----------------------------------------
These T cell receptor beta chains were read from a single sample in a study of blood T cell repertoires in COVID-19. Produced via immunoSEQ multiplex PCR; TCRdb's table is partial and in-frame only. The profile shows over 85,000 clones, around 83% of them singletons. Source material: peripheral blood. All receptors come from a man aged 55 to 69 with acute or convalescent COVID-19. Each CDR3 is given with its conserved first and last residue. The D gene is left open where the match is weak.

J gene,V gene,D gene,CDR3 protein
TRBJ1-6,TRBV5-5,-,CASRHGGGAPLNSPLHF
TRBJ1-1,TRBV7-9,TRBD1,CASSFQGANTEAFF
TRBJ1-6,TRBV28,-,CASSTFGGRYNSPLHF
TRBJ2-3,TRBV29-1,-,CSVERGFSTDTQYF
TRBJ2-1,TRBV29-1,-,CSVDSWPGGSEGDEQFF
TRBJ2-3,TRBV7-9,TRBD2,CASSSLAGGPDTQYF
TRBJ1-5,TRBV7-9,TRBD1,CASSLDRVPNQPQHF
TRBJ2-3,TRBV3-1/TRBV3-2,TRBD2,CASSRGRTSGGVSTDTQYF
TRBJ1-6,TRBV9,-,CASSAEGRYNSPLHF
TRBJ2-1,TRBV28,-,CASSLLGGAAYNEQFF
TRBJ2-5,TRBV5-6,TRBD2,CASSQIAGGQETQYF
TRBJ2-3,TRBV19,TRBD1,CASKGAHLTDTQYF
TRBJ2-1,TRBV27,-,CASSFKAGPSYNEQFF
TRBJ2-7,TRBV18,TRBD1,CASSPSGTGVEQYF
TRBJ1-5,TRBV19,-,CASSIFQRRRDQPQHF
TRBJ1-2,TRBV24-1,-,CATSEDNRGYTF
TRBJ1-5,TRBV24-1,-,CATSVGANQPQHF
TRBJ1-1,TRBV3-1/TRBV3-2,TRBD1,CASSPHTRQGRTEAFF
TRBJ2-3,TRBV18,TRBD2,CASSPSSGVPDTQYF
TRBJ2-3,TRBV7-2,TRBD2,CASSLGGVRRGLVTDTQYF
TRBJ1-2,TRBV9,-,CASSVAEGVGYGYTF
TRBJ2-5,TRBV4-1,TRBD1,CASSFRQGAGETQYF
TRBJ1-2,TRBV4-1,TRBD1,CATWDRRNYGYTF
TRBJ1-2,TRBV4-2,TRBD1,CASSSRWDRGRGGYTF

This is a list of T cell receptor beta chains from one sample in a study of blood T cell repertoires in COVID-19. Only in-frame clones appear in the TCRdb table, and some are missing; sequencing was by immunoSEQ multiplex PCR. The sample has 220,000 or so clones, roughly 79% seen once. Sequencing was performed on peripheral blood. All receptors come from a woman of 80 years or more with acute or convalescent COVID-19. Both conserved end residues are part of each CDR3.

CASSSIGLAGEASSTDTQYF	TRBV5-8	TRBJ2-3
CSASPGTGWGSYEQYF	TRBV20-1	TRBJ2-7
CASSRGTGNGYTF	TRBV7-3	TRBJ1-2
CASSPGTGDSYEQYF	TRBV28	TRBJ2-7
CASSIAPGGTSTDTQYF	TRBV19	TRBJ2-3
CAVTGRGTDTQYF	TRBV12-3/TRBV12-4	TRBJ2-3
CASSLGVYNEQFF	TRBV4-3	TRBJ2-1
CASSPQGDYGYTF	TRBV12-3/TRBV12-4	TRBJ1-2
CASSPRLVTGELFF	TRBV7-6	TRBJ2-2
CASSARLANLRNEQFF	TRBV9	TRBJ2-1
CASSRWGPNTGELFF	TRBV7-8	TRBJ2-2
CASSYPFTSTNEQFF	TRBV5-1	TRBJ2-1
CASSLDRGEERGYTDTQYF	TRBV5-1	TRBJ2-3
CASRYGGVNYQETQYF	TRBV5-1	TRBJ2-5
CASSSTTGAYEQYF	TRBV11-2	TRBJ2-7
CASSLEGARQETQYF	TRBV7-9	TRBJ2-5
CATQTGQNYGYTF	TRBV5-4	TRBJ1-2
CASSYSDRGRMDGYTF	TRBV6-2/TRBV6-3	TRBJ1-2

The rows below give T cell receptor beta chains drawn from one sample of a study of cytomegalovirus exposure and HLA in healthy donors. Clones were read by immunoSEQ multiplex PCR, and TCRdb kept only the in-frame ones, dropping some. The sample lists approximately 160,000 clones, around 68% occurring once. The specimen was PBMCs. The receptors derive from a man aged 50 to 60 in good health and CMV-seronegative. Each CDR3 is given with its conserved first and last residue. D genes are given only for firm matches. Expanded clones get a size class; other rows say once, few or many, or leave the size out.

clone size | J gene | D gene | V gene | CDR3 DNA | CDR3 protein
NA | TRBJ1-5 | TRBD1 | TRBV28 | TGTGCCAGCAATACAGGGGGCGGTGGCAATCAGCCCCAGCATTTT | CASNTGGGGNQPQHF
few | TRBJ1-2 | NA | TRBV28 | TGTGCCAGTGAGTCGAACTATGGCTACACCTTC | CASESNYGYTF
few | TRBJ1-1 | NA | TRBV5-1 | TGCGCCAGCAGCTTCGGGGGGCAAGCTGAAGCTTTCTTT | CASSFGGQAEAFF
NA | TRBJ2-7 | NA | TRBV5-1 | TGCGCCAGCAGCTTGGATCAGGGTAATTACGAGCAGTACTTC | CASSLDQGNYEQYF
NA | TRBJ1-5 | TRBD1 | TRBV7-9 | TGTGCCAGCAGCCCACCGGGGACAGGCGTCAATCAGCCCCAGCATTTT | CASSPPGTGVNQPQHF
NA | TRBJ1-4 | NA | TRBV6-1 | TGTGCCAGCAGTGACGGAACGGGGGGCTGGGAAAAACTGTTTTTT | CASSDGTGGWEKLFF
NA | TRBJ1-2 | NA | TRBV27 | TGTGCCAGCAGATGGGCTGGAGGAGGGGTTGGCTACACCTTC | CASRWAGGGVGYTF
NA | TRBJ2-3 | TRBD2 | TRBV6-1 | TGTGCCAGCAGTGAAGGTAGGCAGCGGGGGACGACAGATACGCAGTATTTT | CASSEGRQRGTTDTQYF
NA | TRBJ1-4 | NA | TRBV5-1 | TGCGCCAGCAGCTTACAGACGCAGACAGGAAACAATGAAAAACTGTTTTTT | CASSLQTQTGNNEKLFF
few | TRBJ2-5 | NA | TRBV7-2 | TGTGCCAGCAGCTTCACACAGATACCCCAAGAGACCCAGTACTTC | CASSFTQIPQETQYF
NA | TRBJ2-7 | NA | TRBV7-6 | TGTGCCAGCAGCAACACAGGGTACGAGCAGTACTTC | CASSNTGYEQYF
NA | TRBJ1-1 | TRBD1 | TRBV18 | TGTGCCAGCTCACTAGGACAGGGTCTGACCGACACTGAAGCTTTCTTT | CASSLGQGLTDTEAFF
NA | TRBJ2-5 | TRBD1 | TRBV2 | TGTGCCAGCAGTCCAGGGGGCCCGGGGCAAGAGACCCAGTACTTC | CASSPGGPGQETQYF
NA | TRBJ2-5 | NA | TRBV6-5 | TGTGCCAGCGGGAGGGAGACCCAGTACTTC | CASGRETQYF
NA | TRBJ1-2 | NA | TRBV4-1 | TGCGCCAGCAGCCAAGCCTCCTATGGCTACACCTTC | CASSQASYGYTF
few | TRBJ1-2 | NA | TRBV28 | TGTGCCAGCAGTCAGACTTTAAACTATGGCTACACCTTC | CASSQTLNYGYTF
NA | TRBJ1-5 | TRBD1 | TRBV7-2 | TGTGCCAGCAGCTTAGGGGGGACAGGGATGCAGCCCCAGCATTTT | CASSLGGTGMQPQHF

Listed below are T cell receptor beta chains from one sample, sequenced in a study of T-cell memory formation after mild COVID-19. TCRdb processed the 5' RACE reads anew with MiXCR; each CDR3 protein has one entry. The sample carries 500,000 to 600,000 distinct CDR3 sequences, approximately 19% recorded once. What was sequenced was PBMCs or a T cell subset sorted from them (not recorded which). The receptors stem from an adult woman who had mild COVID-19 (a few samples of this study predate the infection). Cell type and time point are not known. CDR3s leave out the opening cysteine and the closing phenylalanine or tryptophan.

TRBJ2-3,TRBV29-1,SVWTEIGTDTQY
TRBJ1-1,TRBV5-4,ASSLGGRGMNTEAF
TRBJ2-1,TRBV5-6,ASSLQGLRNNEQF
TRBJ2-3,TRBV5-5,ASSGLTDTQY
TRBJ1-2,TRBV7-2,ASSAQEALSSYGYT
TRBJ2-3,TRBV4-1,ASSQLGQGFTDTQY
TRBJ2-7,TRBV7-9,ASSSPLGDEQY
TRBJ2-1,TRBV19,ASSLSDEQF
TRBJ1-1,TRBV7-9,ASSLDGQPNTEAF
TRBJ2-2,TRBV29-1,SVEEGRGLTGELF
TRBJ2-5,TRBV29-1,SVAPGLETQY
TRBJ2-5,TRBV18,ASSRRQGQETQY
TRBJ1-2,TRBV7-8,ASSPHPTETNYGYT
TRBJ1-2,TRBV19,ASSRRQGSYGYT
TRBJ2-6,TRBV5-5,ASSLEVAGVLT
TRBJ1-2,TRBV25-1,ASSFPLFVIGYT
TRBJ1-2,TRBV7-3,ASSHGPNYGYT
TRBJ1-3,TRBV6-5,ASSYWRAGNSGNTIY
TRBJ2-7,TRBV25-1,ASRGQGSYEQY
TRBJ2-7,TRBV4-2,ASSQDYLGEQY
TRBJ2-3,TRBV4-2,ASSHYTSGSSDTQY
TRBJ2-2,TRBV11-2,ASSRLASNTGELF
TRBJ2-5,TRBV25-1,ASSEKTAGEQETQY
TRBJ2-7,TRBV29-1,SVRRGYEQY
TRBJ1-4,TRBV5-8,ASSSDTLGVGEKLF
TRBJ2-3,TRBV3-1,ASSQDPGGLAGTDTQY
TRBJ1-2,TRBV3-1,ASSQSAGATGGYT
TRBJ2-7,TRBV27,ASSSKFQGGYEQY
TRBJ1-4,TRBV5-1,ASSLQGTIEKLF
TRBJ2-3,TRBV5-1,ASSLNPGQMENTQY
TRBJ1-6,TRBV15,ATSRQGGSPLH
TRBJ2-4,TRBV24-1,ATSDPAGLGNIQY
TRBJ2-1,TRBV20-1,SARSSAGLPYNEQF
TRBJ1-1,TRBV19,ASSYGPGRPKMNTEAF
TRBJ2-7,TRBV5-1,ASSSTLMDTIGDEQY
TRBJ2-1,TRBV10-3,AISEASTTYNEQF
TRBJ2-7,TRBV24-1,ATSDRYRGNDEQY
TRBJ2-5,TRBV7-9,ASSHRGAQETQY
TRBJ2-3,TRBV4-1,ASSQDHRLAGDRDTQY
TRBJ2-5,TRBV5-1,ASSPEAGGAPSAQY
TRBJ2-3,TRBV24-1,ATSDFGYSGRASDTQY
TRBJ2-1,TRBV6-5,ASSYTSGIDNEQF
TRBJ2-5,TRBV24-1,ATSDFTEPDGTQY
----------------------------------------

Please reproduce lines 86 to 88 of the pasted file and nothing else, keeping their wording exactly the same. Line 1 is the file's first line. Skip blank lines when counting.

TRBJ2-3,TRBV4-2,ASSHYTSGSSDTQY
TRBJ2-2,TRBV11-2,ASSRLASNTGELF
TRBJ2-5,TRBV25-1,ASSEKTAGEQETQY